More City Designs & Traffic. Shortfilm Diary Part V


So I thought it was time for a quick update on the Unreal Engine 5 short film project.

I’m still testing out city designs and building different scenes. I’ve created a more gritty look for the city, which I like.

As I wrote in my last post, I found my initial design too pretty. I want a more industrial look.

Here’s what I’ve got so far:

I like this more industrialized – almost brutalist – look with a lot of smog.

I’ll probably have to dial the smog and foggy clouds back, though, because the YouTube codec compresses the scene so much that it’s almost unwatchable.

I should have known since volumetric fog is essentially noise in the scene, which the YouTube codec can’t handle.

I probably still overdid it, but it will be nice when getting to a point where we don’t have to dial back on artistic, creative choices because of codec compression.

Traffic Trouble

AI traffic Unreal Engine 5.1

I’ve also begun testing out some traffic solutions.

This has turned out to be much more difficult than I had expected.

When you watch the Matrix Awakens short film and read about all the AI crowd and traffic possibilities, it’s easy to get excited.

But it isn’t straightforward to get to work in real life.

My initial idea was to use a traffic system to populate the roads in the city.

And then record the movement of the cars into the sequencer.

I would then record and animate the characters’ vehicles in the movie by playing the scene using an Xbox controller and recording the gameplay.

But it turns out that this might not be possible.

AI traffic seems only to work when simulating or playing a scene in real time.

So if you automatically spawn cars and use AI to get them to follow a spline fx, they won’t get recorded into the sequencer, i.e., they only work in run time.

So I might have to manually add every car I want on the road to each scene, which sucks since one of those roads is a highway with lots of traffic.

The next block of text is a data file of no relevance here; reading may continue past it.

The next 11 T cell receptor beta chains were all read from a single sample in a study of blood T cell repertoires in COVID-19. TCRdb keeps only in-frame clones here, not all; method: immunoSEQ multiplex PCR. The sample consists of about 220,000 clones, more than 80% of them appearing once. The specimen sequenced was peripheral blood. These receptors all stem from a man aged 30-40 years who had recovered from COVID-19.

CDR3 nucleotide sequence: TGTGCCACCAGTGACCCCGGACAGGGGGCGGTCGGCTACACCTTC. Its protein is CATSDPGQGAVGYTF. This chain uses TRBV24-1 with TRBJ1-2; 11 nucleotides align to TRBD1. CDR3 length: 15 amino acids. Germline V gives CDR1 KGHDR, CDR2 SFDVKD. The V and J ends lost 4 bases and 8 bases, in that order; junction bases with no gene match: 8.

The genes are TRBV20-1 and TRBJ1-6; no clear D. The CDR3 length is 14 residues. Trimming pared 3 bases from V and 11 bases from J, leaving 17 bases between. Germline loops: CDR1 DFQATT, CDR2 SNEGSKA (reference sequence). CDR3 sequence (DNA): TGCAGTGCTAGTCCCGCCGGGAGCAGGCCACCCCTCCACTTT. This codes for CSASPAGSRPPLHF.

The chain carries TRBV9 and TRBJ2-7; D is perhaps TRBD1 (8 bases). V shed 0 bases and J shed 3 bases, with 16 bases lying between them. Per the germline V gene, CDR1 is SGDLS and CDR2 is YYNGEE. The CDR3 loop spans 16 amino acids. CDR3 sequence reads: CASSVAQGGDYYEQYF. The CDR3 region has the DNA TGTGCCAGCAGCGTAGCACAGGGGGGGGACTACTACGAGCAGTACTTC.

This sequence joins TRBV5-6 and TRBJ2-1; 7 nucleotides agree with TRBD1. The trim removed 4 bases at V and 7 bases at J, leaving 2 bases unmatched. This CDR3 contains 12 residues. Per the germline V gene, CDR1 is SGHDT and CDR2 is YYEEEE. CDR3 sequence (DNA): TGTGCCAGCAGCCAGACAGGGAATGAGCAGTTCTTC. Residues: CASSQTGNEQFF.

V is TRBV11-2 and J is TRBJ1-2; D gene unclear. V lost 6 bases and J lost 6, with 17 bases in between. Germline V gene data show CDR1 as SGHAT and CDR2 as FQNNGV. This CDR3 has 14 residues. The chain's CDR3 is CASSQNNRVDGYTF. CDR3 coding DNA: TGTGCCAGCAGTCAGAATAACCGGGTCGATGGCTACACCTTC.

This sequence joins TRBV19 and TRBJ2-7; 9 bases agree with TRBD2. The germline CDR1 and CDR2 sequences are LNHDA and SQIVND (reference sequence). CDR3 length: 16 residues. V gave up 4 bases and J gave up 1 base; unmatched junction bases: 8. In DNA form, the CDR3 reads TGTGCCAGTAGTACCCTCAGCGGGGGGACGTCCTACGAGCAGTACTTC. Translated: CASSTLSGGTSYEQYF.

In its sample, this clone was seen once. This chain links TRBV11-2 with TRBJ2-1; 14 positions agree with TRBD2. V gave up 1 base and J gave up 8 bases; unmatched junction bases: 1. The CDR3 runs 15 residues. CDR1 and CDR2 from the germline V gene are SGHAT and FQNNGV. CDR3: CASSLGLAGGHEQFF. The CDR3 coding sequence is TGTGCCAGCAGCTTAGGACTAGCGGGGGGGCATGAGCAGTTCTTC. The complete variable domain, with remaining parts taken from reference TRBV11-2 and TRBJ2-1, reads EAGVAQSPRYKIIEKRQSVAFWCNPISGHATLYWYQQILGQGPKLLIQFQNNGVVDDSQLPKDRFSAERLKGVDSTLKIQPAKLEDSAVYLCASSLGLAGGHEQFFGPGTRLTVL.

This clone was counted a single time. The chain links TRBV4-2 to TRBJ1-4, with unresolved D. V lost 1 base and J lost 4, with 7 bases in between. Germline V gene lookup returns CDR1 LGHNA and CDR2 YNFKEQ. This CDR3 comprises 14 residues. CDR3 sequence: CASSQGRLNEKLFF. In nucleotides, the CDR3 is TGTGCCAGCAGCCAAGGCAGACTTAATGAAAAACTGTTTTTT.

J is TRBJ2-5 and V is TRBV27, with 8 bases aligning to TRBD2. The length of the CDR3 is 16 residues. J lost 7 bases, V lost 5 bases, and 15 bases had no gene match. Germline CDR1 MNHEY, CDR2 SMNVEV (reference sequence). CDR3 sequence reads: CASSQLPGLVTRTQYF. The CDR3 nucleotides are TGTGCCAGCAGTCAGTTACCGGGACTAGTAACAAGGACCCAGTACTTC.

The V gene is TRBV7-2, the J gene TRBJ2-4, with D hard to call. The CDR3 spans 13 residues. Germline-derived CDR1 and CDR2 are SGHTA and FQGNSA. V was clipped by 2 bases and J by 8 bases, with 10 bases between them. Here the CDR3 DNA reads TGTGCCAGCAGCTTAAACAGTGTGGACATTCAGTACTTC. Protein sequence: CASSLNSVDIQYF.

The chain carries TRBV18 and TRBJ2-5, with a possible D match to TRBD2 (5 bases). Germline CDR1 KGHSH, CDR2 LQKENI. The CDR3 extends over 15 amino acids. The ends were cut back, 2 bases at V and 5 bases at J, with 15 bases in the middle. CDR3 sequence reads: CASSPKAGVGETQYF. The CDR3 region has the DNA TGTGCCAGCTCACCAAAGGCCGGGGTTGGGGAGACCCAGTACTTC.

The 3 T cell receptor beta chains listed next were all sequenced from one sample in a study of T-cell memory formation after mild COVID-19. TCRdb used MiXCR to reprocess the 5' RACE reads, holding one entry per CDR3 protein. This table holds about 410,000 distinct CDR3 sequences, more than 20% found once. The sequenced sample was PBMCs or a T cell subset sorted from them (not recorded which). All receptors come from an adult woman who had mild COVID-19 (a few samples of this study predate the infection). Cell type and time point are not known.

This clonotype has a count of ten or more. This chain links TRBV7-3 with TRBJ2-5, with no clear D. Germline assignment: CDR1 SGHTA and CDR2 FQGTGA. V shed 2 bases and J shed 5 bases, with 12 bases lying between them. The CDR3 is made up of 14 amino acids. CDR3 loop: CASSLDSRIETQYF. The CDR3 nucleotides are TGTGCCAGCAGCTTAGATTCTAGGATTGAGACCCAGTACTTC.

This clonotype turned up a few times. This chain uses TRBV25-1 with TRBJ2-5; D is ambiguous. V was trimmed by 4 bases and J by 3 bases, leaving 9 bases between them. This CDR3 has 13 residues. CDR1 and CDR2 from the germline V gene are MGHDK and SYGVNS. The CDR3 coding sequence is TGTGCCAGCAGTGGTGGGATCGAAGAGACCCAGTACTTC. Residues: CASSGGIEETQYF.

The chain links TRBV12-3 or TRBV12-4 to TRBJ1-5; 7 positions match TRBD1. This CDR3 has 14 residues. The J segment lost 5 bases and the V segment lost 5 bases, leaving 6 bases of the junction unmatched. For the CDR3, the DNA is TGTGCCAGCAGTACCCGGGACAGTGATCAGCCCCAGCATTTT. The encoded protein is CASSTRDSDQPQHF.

Closing thoughts

I like to learn new stuff, but Unreal Engine is undoubtedly the steepest learning curve I’ve ever had to climb.

It’s so cool that UE is free and that Epic Games puts it in the hands of creators of video games, animators, and film producers.

But while creating a gorgeous landscape scene is easy enough, animating stuff is tough.

And often find myself running into problems with no apparent solution since every project is different.

In Adobe After Effects fx, it’s often possible to search for a solution to a problem you have.

But in Unreal Engine, so much goes on so many different levels that it is often hard to figure out what the problem is.

If you’re interested in getting into UE as a video content creator and are used to apps like Premiere Pro or After Effects, you’re constantly reminded that you are working with a game engine first.

The animation tools are built on top of this, and it shows.

At this stage, I spend 90 percent of my time troubleshooting and learning to do stuff instead of getting stuff done for the short film.

Hopefully, this gets down to 50-50 at some point as I get to know the software more.

And then there are the crashes…. oh, the crashes…


  • Jan Sørup

    Jan Sørup is a indie filmmaker, videographer and photographer from Denmark. He owns and the Danish company Apertura, which produces video content for big companies in Denmark and Scandinavia. Jan has a background in music, has drawn webcomics, and is a former lecturer at the University of Copenhagen.

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